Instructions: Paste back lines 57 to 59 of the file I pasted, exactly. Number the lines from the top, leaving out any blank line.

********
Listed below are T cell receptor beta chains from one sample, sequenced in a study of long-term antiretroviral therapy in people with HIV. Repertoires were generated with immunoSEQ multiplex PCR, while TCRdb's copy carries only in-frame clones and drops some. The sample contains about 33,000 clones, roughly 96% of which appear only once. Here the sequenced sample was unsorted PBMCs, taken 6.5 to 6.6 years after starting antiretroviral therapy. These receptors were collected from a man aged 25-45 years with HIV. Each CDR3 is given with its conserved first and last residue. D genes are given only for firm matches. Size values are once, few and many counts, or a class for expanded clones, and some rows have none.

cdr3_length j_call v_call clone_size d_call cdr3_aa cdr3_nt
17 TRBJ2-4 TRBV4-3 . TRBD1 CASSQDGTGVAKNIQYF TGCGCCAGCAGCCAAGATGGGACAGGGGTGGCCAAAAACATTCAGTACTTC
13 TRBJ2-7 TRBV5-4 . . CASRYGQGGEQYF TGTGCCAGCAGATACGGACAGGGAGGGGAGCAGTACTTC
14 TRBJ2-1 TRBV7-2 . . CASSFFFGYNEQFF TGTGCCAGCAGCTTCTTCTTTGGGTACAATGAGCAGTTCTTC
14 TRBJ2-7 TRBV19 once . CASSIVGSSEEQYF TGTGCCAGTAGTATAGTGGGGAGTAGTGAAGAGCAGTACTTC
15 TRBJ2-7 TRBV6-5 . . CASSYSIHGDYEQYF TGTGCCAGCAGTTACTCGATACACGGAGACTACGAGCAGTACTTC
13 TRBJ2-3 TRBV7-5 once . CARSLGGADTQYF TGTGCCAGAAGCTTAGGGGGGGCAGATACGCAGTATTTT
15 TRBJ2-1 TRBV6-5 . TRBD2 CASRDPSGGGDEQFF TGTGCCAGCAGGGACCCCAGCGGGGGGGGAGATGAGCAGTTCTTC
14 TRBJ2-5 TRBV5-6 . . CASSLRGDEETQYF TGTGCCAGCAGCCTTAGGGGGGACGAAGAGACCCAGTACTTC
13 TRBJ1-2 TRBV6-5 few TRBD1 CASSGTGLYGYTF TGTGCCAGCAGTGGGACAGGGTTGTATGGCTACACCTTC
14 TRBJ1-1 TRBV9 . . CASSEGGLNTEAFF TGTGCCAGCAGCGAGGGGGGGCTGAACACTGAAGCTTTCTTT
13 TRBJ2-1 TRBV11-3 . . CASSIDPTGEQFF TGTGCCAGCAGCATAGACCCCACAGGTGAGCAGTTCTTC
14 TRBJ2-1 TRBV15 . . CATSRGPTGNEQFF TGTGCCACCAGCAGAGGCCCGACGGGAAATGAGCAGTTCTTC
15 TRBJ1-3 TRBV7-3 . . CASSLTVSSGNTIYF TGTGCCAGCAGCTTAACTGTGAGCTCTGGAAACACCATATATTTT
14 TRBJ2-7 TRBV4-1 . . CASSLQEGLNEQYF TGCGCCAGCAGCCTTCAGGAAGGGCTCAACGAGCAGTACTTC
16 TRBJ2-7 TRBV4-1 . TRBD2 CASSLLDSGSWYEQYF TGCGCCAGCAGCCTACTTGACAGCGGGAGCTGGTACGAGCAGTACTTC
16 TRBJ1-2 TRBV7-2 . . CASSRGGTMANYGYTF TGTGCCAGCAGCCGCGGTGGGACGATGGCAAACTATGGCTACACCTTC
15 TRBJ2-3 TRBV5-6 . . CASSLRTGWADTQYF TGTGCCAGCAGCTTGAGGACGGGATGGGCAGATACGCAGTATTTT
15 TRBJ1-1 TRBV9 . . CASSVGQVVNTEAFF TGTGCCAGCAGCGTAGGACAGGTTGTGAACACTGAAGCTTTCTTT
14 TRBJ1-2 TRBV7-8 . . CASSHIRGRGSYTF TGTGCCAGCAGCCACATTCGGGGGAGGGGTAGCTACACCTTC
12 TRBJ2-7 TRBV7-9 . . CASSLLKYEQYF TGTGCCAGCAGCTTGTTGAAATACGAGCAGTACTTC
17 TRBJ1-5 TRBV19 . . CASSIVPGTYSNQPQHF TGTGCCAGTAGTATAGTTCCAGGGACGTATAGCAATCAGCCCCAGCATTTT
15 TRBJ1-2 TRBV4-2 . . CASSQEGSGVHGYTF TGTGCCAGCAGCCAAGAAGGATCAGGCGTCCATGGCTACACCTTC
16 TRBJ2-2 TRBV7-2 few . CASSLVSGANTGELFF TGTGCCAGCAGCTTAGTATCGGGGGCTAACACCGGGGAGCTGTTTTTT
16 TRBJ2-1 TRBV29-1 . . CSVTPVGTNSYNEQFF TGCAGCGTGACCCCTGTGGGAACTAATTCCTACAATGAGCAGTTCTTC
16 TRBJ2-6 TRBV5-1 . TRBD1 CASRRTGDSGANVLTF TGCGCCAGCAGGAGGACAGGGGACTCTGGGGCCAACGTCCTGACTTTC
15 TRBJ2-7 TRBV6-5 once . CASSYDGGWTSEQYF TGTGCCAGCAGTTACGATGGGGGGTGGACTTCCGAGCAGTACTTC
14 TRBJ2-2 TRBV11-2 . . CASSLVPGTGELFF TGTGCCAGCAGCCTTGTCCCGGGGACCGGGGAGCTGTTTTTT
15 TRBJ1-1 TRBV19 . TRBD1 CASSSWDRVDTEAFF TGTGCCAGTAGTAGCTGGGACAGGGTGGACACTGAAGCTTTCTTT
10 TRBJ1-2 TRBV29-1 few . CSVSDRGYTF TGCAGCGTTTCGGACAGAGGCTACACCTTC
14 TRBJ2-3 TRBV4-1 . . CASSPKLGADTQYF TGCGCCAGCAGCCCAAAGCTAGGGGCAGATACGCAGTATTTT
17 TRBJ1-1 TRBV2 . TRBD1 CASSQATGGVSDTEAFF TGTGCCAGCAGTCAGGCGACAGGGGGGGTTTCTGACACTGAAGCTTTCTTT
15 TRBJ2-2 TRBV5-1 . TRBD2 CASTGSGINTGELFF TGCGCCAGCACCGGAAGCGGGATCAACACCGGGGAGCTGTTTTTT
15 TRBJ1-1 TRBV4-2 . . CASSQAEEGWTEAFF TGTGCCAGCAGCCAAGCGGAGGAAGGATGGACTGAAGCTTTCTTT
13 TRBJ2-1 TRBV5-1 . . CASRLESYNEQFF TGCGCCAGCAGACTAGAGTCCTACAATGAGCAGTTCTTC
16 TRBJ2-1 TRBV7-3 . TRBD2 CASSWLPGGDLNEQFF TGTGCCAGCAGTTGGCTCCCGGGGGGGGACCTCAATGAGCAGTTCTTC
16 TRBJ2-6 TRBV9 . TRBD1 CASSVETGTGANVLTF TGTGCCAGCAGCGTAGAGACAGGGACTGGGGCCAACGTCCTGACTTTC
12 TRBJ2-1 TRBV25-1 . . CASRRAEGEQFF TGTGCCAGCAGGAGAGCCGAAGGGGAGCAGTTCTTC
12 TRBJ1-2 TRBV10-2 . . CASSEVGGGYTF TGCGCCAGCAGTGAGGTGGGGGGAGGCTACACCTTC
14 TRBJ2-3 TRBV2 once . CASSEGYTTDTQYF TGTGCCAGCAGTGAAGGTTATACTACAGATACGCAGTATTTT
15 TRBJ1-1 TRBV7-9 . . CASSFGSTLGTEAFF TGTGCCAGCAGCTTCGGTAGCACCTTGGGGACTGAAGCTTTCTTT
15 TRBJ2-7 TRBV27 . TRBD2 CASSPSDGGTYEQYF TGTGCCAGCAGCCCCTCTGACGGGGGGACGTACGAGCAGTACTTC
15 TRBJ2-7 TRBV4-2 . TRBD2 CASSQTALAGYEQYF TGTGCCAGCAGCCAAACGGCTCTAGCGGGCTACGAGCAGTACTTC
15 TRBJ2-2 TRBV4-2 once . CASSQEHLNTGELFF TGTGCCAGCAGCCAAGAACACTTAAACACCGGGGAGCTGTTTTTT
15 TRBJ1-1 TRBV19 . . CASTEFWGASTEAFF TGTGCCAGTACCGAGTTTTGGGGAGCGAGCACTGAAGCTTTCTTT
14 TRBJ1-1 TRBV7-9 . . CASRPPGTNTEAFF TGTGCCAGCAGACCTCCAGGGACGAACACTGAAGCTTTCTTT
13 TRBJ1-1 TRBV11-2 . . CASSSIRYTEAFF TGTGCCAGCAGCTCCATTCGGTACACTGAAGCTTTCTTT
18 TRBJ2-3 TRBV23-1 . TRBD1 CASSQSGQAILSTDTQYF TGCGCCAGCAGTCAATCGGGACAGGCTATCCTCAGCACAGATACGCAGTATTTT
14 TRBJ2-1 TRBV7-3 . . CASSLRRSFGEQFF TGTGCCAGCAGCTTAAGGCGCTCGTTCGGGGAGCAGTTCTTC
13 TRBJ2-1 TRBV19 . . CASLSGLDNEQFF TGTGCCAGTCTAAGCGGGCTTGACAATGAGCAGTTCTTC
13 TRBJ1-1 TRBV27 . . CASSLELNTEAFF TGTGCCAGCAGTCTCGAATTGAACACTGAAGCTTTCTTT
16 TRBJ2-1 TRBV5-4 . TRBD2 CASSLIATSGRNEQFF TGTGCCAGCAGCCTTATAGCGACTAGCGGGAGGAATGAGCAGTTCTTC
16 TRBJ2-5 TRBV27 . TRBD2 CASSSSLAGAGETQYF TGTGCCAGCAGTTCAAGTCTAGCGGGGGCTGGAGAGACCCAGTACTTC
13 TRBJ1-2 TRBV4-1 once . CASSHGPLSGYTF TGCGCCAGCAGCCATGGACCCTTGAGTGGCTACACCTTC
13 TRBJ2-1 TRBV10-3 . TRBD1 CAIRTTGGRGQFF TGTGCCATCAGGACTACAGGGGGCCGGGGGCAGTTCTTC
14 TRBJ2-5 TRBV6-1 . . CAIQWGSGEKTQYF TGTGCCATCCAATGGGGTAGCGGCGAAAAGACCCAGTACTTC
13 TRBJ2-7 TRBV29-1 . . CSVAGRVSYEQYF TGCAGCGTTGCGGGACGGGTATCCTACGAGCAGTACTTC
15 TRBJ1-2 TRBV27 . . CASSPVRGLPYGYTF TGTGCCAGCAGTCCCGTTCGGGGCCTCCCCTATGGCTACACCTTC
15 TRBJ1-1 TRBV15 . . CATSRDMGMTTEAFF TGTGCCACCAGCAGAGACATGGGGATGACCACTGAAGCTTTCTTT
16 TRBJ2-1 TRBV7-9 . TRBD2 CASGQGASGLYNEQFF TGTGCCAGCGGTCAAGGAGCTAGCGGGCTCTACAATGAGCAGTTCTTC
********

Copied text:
14 TRBJ2-5 TRBV6-1 . . CAIQWGSGEKTQYF TGTGCCATCCAATGGGGTAGCGGCGAAAAGACCCAGTACTTC
13 TRBJ2-7 TRBV29-1 . . CSVAGRVSYEQYF TGCAGCGTTGCGGGACGGGTATCCTACGAGCAGTACTTC
15 TRBJ1-2 TRBV27 . . CASSPVRGLPYGYTF TGTGCCAGCAGTCCCGTTCGGGGCCTCCCCTATGGCTACACCTTC